India's Chandrayaan-3 Mission: Advancing Lunar Exploration with Upgraded 'Bahubali' Rocket and Robust Policy

Policy Puzzles: India gears up for Chandrayaan-3 lunar mission, building on the lessons learned from the previous endeavor. The upgraded 'Bahubali' rocket, LM-3, stands tall on the launchpad, ready to propel India towards a soft landing on the moon

The Processor
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In a bid to achieve a successful soft landing on the moon, the Indian Space Research Organisation (ISRO) is gearing up for the launch of Chandrayaan-3, India's third mission to the lunar surface. After carefully analyzing failure scenarios and making necessary adjustments, ISRO aims to address past challenges and further India's celestial exploration efforts. Scheduled for Friday, July 14, at 2.35 pm, this mission holds immense significance as it endeavors to join the elite group of nations that have successfully achieved a soft landing on the moon.

Upgraded 'Bahubali' Rocket Awaits Liftoff

The upgraded 'Bahubali' rocket, officially named Launch Vehicle Mark 3 (LM-3), stands tall on the coast of the Bay of Bengal in Sriharikota, Andhra Pradesh. Weighing a massive 642 tons, the LM-3 has a remarkable success rate and is poised to propel Chandrayaan-3 towards the moon. This mission marks a crucial step in mastering the art of soft landing on celestial bodies, and the LM-3 is ready to embark on this historic journey.

Crucial Objectives of Chandrayaan-3

Chandrayaan-3, weighing 3921 kilograms, carries seven scientific instruments and aims to achieve a soft landing near the moon's south pole. If successful, India will become the fourth country, following Russia, the United States, and China, to achieve this milestone. The mission also includes the analysis of lunar soil and the exploration of the moon's surface, including the study of moonquakes. Chandrayaan-3 will play a vital role in expanding our knowledge and understanding of Earth's celestial companion.

Learning from Past Missions

The journey towards Chandrayaan-3 has been a learning process for ISRO. Following the partial success of Chandrayaan-1 in 2008, where the discovery of water molecules on the moon captivated the world, India embarked on the ambitious Chandrayaan-2 mission in 2019. While the Chandrayaan-2 orbiter continues to successfully orbit the moon, the Vikram lander, carrying the Pragyaan rover, unfortunately, crash-landed minutes before reaching its intended landing site. The experience gained from these missions has enabled ISRO to identify areas for improvement and make necessary modifications for Chandrayaan-3.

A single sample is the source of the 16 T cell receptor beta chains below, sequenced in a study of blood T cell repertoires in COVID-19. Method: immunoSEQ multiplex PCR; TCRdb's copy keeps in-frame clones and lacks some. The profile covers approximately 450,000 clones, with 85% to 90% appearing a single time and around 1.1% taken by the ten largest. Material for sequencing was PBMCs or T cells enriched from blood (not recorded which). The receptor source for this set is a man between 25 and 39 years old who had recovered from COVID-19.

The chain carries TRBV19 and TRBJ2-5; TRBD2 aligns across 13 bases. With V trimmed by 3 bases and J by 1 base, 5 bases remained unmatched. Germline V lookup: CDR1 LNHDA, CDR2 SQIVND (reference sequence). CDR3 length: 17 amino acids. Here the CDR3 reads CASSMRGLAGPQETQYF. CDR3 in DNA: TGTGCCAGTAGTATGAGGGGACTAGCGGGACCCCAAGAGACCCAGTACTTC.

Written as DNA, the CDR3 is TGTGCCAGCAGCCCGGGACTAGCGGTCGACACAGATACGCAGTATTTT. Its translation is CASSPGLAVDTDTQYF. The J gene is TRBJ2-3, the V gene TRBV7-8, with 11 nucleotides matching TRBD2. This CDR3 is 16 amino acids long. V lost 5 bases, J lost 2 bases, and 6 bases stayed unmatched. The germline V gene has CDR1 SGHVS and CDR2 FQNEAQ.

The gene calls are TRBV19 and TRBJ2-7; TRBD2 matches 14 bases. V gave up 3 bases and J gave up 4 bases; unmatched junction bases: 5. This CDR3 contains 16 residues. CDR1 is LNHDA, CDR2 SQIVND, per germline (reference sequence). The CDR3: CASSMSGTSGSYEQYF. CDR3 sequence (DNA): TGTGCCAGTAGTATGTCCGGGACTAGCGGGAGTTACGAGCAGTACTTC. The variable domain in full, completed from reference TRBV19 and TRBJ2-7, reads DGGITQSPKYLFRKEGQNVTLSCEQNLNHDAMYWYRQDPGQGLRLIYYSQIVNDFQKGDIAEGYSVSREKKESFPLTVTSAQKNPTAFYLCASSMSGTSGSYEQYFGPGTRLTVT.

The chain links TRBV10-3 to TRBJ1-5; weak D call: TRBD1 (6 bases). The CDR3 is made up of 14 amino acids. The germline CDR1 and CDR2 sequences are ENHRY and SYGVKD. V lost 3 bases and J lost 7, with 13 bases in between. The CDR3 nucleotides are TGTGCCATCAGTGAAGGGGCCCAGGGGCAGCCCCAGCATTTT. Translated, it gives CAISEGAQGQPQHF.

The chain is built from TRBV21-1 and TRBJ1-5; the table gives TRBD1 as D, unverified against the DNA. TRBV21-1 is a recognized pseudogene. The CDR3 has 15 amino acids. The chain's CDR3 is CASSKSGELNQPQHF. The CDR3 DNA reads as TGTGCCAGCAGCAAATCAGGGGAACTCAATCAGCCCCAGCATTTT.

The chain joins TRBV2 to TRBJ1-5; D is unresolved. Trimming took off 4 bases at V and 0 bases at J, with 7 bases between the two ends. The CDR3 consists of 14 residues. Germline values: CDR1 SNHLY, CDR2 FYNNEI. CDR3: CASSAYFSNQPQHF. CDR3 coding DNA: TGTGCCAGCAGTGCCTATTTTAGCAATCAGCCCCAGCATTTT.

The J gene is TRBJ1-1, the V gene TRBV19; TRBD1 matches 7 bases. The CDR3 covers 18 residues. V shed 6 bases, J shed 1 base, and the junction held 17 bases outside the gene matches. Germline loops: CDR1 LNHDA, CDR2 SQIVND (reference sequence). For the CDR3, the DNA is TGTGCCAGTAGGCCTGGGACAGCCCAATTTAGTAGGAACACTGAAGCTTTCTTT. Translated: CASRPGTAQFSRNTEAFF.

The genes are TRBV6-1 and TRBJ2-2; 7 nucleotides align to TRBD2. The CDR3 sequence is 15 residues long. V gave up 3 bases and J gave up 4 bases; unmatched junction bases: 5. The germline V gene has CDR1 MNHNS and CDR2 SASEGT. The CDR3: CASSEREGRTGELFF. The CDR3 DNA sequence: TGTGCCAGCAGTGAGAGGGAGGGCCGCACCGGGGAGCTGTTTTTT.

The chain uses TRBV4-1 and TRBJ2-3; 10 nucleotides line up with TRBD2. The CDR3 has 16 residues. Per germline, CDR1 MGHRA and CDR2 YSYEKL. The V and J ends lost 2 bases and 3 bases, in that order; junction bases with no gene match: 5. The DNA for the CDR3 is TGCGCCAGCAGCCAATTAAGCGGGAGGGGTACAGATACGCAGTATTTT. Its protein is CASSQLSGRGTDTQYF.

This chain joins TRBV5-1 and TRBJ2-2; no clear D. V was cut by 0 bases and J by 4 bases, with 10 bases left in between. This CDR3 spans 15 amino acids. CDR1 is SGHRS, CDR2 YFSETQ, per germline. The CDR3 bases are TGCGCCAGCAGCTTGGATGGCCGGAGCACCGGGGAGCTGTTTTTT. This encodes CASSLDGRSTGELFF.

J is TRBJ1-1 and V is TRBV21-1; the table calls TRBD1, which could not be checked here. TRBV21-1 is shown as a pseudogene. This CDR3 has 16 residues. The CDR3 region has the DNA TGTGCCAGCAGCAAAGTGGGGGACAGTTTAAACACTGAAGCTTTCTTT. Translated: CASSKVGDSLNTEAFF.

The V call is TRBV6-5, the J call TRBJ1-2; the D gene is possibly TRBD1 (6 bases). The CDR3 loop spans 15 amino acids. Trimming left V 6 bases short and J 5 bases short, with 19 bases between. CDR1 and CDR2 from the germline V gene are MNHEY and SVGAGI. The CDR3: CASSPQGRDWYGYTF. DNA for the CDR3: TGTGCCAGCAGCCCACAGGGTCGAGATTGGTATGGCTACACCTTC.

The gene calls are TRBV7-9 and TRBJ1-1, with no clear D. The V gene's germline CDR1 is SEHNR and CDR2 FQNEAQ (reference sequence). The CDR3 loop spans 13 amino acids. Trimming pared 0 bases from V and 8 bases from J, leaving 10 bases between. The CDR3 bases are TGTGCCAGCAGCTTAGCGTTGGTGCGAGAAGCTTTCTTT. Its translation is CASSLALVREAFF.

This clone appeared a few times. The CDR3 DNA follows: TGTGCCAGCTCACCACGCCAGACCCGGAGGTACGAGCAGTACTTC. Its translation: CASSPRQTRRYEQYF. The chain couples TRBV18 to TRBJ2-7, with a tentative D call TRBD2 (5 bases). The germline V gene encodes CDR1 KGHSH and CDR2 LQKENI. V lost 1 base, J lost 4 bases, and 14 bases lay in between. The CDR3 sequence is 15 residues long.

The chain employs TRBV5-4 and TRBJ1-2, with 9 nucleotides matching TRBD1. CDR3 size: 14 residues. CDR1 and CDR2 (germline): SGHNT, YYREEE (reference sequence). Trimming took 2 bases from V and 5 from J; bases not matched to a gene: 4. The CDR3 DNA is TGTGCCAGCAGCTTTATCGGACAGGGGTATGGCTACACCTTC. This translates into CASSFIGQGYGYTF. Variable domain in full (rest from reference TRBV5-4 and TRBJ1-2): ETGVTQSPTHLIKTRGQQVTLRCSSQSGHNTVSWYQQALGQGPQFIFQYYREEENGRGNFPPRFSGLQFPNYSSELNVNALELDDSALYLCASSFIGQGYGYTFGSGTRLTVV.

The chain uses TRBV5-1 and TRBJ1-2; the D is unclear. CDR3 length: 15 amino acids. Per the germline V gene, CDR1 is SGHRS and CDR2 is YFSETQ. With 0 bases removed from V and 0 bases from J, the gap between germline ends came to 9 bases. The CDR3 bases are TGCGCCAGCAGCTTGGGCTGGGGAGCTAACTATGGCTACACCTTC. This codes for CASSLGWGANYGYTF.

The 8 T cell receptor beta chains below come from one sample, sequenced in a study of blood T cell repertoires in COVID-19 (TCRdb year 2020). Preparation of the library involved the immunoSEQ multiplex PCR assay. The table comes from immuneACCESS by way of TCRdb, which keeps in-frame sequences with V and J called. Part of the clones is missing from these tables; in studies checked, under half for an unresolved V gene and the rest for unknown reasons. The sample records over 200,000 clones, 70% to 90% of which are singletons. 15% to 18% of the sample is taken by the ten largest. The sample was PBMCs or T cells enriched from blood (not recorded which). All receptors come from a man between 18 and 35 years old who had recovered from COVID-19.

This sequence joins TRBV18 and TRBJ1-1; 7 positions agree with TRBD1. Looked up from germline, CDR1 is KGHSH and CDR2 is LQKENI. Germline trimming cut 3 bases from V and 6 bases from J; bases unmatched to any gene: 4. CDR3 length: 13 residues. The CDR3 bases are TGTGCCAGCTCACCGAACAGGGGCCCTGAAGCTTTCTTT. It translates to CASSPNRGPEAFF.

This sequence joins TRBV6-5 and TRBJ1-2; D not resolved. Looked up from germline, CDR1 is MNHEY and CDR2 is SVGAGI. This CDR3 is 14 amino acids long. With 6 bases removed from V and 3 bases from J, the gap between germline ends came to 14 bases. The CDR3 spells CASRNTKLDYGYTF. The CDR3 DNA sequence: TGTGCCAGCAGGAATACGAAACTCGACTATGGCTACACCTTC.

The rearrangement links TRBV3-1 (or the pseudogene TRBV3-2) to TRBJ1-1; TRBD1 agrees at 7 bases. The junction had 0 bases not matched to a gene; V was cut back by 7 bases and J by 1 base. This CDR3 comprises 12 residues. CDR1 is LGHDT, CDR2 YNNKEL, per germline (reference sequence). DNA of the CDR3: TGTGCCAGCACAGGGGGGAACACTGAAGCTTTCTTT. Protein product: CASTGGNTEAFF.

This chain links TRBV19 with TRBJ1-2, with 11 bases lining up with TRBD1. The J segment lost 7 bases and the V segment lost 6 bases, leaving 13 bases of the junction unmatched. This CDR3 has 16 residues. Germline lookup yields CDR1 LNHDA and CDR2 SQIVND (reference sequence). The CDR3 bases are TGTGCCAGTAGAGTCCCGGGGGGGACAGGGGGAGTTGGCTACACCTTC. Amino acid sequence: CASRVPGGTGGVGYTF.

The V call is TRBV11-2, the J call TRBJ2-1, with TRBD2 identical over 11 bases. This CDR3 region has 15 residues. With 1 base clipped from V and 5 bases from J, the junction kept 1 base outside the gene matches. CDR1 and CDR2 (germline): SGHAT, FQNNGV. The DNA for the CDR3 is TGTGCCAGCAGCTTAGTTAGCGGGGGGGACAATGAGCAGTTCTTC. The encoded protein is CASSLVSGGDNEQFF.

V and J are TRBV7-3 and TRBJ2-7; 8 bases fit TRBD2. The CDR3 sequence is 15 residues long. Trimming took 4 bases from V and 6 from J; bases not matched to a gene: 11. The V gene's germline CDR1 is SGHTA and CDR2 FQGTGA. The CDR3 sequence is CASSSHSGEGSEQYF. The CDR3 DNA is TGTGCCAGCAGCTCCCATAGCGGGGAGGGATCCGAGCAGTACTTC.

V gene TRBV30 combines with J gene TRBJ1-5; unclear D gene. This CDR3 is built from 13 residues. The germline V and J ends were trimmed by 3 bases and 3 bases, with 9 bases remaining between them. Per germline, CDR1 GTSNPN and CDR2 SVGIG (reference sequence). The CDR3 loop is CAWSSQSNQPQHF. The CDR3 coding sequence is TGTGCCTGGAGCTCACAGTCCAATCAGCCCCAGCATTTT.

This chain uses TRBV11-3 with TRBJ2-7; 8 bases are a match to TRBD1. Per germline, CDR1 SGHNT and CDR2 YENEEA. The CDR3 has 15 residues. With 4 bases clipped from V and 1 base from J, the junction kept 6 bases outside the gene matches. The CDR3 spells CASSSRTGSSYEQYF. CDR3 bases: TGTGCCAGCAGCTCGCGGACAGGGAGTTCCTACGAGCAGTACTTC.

To enhance the chances of success, ISRO has introduced several changes for Chandrayaan-3. One crucial modification is the alteration in the first orbit into which the spacecraft will be injected. Additionally, extensive testing and simulations have been conducted to ensure a more robust and reliable landing. Engineers and scientists have meticulously addressed known risks and challenges, striving to achieve a safe and successful soft landing.

International Collaboration and Artemis Accords

India's achievements in lunar exploration have garnered global recognition and paved the way for international collaboration. India recently signed the Artemis Accords, a set of non-binding regulations spearheaded by NASA, aimed at fostering cooperative lunar exploration. The Artemis Program, initiated by NASA in 2018, seeks to return humans to the moon. This collaboration signifies India's commitment to furthering lunar and Martian exploration alongside the United States and other nations.

The upcoming launch of Chandrayaan-3 has generated excitement and anticipation among scientists, researchers, and space enthusiasts worldwide. The mission holds the potential for groundbreaking discoveries and the opportunity for India to showcase its capabilities on the global stage. With India's flag imprinted on both the Vikram lander and Pragyaan rover, there is a possibility of capturing India's first-ever selfies from the lunar surface.

Professor Carle Pieters, the principal scientist credited with discovering water molecules on the moon's surface during Chandrayaan-1. He is quoted by Times of India:  "These are exciting times. The growing international science and exploration community recognizes the moon as our constant companion in this part of the solar system and always will be. I hope any surprises will be good ones."

With ISRO's meticulous preparations and advancements in space exploration, India is poised to embark on a remarkable lunar journey with Chandrayaan-3. The successful landing on the moon's surface would signify another significant milestone in India's space exploration endeavors and contribute to humanity's expanding knowledge of the cosmos.